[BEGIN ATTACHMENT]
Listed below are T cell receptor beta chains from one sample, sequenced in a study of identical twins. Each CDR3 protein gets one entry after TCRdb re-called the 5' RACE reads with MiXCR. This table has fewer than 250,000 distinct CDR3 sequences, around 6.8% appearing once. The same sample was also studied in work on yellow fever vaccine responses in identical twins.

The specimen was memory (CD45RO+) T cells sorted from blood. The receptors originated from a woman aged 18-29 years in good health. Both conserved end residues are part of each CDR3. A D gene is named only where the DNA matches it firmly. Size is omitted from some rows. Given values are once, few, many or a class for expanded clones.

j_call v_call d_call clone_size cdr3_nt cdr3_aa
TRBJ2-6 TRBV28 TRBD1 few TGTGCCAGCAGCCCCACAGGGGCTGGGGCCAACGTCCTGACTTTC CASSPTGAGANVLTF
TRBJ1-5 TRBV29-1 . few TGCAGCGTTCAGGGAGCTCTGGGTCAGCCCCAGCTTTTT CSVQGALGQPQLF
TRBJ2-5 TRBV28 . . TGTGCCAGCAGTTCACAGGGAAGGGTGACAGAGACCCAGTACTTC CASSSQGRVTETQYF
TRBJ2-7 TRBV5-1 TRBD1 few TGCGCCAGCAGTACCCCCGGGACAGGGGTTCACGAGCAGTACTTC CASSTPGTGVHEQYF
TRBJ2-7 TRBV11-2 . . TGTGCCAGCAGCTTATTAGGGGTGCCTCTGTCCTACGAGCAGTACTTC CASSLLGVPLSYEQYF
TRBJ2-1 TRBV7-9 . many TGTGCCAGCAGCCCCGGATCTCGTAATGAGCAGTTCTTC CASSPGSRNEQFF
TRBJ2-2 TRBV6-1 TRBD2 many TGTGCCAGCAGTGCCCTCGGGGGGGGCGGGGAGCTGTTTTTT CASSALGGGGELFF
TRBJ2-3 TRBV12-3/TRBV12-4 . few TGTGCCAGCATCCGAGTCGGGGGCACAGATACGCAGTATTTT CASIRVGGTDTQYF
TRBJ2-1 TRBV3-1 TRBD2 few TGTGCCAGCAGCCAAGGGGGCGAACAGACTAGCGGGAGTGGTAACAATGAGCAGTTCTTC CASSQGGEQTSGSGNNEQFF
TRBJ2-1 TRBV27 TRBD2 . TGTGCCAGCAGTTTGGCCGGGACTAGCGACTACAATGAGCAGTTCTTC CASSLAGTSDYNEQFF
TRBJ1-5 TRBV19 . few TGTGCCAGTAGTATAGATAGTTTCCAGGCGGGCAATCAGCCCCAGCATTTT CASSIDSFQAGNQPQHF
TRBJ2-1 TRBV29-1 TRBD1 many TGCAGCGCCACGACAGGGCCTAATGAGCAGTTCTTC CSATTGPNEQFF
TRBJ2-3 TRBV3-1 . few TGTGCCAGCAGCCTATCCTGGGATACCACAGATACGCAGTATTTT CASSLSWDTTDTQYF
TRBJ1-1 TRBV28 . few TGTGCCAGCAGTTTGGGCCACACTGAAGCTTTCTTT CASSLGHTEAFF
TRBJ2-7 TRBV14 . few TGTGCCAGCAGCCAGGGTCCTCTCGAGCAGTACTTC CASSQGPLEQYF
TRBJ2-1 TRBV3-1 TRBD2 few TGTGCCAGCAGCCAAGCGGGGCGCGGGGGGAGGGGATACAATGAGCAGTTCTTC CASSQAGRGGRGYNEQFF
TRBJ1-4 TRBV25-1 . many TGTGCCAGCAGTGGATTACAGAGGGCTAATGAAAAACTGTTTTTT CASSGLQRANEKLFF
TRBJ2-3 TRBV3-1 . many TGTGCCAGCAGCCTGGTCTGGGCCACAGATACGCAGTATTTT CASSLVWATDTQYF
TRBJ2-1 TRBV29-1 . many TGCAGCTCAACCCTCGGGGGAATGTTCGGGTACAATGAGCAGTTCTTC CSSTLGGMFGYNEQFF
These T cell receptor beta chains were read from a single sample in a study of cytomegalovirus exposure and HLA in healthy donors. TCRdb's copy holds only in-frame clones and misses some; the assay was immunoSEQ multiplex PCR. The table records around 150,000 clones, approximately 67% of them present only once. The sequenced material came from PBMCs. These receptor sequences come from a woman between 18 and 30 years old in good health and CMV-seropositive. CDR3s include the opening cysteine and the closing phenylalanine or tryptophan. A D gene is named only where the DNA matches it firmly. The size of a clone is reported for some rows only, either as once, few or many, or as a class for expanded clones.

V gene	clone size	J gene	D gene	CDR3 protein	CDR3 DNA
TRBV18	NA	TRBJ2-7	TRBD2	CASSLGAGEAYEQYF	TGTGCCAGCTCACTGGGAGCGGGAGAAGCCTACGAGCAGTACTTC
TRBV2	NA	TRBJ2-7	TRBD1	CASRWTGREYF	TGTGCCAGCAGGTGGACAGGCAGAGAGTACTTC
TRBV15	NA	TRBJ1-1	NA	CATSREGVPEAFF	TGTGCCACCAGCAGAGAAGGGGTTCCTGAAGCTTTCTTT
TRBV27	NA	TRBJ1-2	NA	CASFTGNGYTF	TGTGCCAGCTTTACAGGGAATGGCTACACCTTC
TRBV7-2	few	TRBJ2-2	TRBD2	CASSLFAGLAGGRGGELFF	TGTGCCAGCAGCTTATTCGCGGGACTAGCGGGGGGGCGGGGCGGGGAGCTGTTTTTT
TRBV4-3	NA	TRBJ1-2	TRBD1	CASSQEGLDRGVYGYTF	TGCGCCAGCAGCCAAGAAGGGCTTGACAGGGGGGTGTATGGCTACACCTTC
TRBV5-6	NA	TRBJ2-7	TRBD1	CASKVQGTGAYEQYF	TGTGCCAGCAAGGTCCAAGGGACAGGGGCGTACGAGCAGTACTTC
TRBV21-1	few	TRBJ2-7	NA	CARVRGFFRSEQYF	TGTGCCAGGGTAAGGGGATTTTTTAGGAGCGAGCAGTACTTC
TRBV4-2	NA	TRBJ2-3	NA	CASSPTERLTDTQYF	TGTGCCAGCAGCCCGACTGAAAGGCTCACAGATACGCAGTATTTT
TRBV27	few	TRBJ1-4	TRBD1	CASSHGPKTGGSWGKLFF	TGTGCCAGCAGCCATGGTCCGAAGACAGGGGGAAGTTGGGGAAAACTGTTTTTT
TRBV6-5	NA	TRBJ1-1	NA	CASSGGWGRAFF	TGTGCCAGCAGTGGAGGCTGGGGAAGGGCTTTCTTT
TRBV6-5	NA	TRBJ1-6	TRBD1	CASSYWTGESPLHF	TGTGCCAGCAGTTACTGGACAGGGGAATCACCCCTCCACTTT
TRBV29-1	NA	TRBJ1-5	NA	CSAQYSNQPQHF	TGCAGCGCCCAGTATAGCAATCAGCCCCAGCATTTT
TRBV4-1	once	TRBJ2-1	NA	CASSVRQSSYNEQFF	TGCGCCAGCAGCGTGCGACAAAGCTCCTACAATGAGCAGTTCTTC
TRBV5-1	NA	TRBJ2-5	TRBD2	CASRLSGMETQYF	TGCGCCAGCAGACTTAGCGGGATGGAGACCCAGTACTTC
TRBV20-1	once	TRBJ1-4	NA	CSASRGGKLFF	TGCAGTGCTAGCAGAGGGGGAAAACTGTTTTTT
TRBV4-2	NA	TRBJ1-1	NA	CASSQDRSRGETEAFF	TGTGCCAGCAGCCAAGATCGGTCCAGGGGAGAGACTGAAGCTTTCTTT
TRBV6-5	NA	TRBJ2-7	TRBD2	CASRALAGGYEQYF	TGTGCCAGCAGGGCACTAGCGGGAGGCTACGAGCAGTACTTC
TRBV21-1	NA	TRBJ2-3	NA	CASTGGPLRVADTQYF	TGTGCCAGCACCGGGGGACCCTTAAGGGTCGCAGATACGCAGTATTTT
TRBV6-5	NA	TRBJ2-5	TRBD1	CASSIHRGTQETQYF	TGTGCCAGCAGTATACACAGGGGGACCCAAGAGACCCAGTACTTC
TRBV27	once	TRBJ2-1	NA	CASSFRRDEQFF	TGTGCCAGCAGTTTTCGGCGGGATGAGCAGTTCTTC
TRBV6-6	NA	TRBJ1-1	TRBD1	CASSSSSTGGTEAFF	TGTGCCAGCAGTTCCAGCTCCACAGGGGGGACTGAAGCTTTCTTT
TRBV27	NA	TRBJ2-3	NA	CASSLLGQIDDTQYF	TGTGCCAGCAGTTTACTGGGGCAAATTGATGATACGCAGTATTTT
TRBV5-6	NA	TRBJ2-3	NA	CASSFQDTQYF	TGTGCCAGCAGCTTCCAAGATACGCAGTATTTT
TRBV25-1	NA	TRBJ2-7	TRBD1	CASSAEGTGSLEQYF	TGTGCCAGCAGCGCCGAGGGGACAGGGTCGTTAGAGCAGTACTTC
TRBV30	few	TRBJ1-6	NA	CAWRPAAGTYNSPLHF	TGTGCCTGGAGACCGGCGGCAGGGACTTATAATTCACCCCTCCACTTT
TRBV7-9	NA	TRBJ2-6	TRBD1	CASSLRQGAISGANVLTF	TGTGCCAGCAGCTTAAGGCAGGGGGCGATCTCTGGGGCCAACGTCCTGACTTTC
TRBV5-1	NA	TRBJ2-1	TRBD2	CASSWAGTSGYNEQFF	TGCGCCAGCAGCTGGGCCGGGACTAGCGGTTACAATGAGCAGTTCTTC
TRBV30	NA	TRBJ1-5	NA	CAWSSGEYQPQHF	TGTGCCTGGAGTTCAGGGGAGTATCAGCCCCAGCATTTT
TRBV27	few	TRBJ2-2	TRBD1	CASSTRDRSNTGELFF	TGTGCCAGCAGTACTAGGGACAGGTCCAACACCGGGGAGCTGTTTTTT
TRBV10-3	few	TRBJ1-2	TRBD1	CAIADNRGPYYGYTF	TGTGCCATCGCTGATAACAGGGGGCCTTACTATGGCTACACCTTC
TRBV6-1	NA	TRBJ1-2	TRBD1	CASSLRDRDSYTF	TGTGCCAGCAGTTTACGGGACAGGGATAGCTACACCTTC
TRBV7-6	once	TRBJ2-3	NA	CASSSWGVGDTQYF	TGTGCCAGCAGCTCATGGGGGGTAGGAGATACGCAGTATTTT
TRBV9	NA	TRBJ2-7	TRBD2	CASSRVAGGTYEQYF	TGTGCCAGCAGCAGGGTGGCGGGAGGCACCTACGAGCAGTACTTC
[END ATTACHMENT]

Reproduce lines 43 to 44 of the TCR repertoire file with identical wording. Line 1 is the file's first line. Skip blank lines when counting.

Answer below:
TRBV21-1	NA	TRBJ2-3	NA	CASTGGPLRVADTQYF	TGTGCCAGCACCGGGGGACCCTTAAGGGTCGCAGATACGCAGTATTTT
TRBV6-5	NA	TRBJ2-5	TRBD1	CASSIHRGTQETQYF	TGTGCCAGCAGTATACACAGGGGGACCCAAGAGACCCAGTACTTC